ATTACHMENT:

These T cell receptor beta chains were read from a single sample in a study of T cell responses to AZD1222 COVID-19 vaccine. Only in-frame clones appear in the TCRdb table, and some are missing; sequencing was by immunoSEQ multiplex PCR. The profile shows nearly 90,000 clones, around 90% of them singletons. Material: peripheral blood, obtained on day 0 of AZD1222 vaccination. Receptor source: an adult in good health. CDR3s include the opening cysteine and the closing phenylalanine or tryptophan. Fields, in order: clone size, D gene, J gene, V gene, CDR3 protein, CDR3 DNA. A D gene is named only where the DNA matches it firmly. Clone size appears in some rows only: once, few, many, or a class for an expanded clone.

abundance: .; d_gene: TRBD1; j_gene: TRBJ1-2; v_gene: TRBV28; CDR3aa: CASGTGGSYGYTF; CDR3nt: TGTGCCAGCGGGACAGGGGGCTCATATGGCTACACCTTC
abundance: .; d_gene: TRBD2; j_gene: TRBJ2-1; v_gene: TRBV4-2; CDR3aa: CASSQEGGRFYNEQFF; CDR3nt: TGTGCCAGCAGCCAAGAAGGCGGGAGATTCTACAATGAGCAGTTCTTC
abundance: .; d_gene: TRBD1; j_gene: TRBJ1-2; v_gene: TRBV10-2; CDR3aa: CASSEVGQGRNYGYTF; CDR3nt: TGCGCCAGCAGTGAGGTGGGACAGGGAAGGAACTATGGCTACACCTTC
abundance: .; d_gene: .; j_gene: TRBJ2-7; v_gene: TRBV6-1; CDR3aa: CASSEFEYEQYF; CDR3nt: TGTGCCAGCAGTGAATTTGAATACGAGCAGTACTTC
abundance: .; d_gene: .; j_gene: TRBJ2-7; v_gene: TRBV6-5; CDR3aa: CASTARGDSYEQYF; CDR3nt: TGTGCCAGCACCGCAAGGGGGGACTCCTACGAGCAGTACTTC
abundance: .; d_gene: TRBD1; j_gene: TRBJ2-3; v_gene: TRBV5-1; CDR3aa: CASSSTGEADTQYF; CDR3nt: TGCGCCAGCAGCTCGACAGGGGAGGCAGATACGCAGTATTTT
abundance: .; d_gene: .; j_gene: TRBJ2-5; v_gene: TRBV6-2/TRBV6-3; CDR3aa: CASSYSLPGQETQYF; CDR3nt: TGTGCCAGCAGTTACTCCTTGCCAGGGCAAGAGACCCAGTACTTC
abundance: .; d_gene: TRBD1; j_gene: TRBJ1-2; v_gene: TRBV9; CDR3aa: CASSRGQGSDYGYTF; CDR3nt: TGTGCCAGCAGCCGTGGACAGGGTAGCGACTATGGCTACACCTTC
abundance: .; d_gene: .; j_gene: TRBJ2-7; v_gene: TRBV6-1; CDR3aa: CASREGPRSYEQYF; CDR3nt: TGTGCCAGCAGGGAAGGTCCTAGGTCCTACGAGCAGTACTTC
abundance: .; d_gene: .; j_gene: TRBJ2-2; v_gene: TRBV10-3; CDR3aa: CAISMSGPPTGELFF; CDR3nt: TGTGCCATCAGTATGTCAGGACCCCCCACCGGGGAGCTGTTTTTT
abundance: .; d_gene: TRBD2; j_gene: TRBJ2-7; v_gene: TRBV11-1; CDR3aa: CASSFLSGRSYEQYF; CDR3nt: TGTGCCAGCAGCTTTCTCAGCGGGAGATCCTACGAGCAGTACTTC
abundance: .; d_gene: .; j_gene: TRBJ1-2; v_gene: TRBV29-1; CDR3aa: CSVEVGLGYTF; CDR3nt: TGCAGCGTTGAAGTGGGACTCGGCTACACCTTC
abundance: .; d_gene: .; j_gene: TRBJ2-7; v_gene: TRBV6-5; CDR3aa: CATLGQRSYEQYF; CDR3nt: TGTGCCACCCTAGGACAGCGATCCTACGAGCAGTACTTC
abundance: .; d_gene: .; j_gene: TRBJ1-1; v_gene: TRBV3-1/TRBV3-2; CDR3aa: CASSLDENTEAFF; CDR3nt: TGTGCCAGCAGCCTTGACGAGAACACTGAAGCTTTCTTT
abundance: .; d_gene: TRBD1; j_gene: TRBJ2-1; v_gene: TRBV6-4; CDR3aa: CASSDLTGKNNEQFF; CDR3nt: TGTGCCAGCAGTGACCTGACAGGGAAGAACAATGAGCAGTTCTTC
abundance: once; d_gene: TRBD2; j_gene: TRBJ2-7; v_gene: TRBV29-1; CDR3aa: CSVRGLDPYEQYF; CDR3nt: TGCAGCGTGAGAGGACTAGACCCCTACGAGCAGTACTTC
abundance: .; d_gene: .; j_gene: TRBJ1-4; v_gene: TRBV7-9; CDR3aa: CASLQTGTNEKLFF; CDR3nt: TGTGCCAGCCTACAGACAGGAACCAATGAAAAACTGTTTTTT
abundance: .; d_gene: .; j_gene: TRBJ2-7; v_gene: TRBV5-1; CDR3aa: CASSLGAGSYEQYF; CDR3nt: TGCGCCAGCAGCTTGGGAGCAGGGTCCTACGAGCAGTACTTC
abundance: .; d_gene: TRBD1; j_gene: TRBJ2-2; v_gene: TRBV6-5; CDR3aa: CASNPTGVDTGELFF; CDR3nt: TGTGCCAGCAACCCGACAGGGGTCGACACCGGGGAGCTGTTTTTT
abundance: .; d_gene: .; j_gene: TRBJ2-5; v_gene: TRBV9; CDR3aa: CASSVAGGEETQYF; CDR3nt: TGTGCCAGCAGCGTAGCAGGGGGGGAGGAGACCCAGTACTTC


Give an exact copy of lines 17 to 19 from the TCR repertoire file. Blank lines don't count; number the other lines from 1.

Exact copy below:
abundance: once; d_gene: TRBD2; j_gene: TRBJ2-7; v_gene: TRBV29-1; CDR3aa: CSVRGLDPYEQYF; CDR3nt: TGCAGCGTGAGAGGACTAGACCCCTACGAGCAGTACTTC
abundance: .; d_gene: .; j_gene: TRBJ1-4; v_gene: TRBV7-9; CDR3aa: CASLQTGTNEKLFF; CDR3nt: TGTGCCAGCCTACAGACAGGAACCAATGAAAAACTGTTTTTT
abundance: .; d_gene: .; j_gene: TRBJ2-7; v_gene: TRBV5-1; CDR3aa: CASSLGAGSYEQYF; CDR3nt: TGCGCCAGCAGCTTGGGAGCAGGGTCCTACGAGCAGTACTTC